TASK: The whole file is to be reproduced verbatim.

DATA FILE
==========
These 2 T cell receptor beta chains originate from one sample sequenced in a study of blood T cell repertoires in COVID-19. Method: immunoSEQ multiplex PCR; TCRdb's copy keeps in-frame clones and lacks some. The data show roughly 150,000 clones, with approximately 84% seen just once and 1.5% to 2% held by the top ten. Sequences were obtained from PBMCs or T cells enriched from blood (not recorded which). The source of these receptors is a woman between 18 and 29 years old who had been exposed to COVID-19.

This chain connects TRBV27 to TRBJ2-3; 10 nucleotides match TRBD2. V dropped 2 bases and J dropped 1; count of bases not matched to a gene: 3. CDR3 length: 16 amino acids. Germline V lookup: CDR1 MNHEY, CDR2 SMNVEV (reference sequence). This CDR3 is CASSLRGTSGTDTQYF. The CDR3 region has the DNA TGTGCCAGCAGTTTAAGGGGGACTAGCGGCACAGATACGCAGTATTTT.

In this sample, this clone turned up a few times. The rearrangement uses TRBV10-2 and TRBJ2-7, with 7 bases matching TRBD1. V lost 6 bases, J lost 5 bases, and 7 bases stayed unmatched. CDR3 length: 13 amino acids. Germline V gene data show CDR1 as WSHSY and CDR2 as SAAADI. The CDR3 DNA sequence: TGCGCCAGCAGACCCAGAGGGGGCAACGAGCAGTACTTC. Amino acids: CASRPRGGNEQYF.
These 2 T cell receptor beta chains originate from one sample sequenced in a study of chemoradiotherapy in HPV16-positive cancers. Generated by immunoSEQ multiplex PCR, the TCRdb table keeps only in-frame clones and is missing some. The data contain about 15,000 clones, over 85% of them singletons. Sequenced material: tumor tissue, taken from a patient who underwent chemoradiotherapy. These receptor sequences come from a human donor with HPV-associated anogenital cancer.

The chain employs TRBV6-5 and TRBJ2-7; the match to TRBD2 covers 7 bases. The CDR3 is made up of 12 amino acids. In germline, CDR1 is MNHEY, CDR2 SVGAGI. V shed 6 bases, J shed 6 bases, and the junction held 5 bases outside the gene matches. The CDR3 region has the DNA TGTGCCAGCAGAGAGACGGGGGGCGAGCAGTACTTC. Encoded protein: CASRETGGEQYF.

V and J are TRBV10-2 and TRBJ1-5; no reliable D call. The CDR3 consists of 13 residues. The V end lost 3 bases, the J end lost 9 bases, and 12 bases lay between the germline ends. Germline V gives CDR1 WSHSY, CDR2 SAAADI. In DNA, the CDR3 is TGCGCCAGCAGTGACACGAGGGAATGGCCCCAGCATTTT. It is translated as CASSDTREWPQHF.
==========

These 2 T cell receptor beta chains originate from one sample sequenced in a study of blood T cell repertoires in COVID-19. Method: immunoSEQ multiplex PCR; TCRdb's copy keeps in-frame clones and lacks some. The data show roughly 150,000 clones, with approximately 84% seen just once and 1.5% to 2% held by the top ten. Sequences were obtained from PBMCs or T cells enriched from blood (not recorded which). The source of these receptors is a woman between 18 and 29 years old who had been exposed to COVID-19.

This chain connects TRBV27 to TRBJ2-3; 10 nucleotides match TRBD2. V dropped 2 bases and J dropped 1; count of bases not matched to a gene: 3. CDR3 length: 16 amino acids. Germline V lookup: CDR1 MNHEY, CDR2 SMNVEV (reference sequence). This CDR3 is CASSLRGTSGTDTQYF. The CDR3 region has the DNA TGTGCCAGCAGTTTAAGGGGGACTAGCGGCACAGATACGCAGTATTTT.

In this sample, this clone turned up a few times. The rearrangement uses TRBV10-2 and TRBJ2-7, with 7 bases matching TRBD1. V lost 6 bases, J lost 5 bases, and 7 bases stayed unmatched. CDR3 length: 13 amino acids. Germline V gene data show CDR1 as WSHSY and CDR2 as SAAADI. The CDR3 DNA sequence: TGCGCCAGCAGACCCAGAGGGGGCAACGAGCAGTACTTC. Amino acids: CASRPRGGNEQYF.
These 2 T cell receptor beta chains originate from one sample sequenced in a study of chemoradiotherapy in HPV16-positive cancers. Generated by immunoSEQ multiplex PCR, the TCRdb table keeps only in-frame clones and is missing some. The data contain about 15,000 clones, over 85% of them singletons. Sequenced material: tumor tissue, taken from a patient who underwent chemoradiotherapy. These receptor sequences come from a human donor with HPV-associated anogenital cancer.

The chain employs TRBV6-5 and TRBJ2-7; the match to TRBD2 covers 7 bases. The CDR3 is made up of 12 amino acids. In germline, CDR1 is MNHEY, CDR2 SVGAGI. V shed 6 bases, J shed 6 bases, and the junction held 5 bases outside the gene matches. The CDR3 region has the DNA TGTGCCAGCAGAGAGACGGGGGGCGAGCAGTACTTC. Encoded protein: CASRETGGEQYF.

V and J are TRBV10-2 and TRBJ1-5; no reliable D call. The CDR3 consists of 13 residues. The V end lost 3 bases, the J end lost 9 bases, and 12 bases lay between the germline ends. Germline V gives CDR1 WSHSY, CDR2 SAAADI. In DNA, the CDR3 is TGCGCCAGCAGTGACACGAGGGAATGGCCCCAGCATTTT. It is translated as CASSDTREWPQHF.